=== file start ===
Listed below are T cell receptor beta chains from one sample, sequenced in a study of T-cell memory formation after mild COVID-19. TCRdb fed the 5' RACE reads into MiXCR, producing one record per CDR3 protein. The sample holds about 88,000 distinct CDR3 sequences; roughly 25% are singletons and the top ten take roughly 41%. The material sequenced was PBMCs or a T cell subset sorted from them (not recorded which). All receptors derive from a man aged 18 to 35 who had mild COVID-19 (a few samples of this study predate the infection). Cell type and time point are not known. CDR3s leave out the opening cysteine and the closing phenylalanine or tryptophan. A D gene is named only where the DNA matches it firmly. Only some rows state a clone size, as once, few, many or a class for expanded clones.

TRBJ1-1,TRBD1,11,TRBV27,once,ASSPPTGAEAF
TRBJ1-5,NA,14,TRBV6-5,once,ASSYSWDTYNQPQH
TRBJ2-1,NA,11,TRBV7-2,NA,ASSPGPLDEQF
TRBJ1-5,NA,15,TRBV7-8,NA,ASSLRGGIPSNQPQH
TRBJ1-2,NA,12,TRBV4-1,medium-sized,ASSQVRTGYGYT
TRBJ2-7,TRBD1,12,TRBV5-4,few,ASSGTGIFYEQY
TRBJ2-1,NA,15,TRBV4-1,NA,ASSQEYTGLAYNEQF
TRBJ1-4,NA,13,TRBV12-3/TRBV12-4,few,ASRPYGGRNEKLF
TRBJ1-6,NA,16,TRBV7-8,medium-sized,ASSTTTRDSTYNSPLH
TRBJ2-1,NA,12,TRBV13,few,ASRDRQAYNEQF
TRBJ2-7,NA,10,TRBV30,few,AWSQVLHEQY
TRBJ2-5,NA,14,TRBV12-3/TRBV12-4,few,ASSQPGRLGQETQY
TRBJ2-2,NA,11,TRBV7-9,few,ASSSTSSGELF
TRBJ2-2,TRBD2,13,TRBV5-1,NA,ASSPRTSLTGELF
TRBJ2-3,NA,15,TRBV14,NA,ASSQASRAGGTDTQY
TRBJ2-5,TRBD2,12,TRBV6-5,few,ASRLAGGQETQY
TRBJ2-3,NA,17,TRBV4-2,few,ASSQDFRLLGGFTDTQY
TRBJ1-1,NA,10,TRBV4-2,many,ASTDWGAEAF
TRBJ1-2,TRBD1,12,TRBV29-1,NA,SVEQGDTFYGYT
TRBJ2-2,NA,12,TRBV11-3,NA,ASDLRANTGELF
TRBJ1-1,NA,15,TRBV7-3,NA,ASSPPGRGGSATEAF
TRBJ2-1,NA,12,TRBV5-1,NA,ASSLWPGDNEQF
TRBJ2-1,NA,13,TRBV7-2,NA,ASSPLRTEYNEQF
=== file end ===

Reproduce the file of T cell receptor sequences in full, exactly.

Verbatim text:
Listed below are T cell receptor beta chains from one sample, sequenced in a study of T-cell memory formation after mild COVID-19. TCRdb fed the 5' RACE reads into MiXCR, producing one record per CDR3 protein. The sample holds about 88,000 distinct CDR3 sequences; roughly 25% are singletons and the top ten take roughly 41%. The material sequenced was PBMCs or a T cell subset sorted from them (not recorded which). All receptors derive from a man aged 18 to 35 who had mild COVID-19 (a few samples of this study predate the infection). Cell type and time point are not known. CDR3s leave out the opening cysteine and the closing phenylalanine or tryptophan. A D gene is named only where the DNA matches it firmly. Only some rows state a clone size, as once, few, many or a class for expanded clones.

TRBJ1-1,TRBD1,11,TRBV27,once,ASSPPTGAEAF
TRBJ1-5,NA,14,TRBV6-5,once,ASSYSWDTYNQPQH
TRBJ2-1,NA,11,TRBV7-2,NA,ASSPGPLDEQF
TRBJ1-5,NA,15,TRBV7-8,NA,ASSLRGGIPSNQPQH
TRBJ1-2,NA,12,TRBV4-1,medium-sized,ASSQVRTGYGYT
TRBJ2-7,TRBD1,12,TRBV5-4,few,ASSGTGIFYEQY
TRBJ2-1,NA,15,TRBV4-1,NA,ASSQEYTGLAYNEQF
TRBJ1-4,NA,13,TRBV12-3/TRBV12-4,few,ASRPYGGRNEKLF
TRBJ1-6,NA,16,TRBV7-8,medium-sized,ASSTTTRDSTYNSPLH
TRBJ2-1,NA,12,TRBV13,few,ASRDRQAYNEQF
TRBJ2-7,NA,10,TRBV30,few,AWSQVLHEQY
TRBJ2-5,NA,14,TRBV12-3/TRBV12-4,few,ASSQPGRLGQETQY
TRBJ2-2,NA,11,TRBV7-9,few,ASSSTSSGELF
TRBJ2-2,TRBD2,13,TRBV5-1,NA,ASSPRTSLTGELF
TRBJ2-3,NA,15,TRBV14,NA,ASSQASRAGGTDTQY
TRBJ2-5,TRBD2,12,TRBV6-5,few,ASRLAGGQETQY
TRBJ2-3,NA,17,TRBV4-2,few,ASSQDFRLLGGFTDTQY
TRBJ1-1,NA,10,TRBV4-2,many,ASTDWGAEAF
TRBJ1-2,TRBD1,12,TRBV29-1,NA,SVEQGDTFYGYT
TRBJ2-2,NA,12,TRBV11-3,NA,ASDLRANTGELF
TRBJ1-1,NA,15,TRBV7-3,NA,ASSPPGRGGSATEAF
TRBJ2-1,NA,12,TRBV5-1,NA,ASSLWPGDNEQF
TRBJ2-1,NA,13,TRBV7-2,NA,ASSPLRTEYNEQF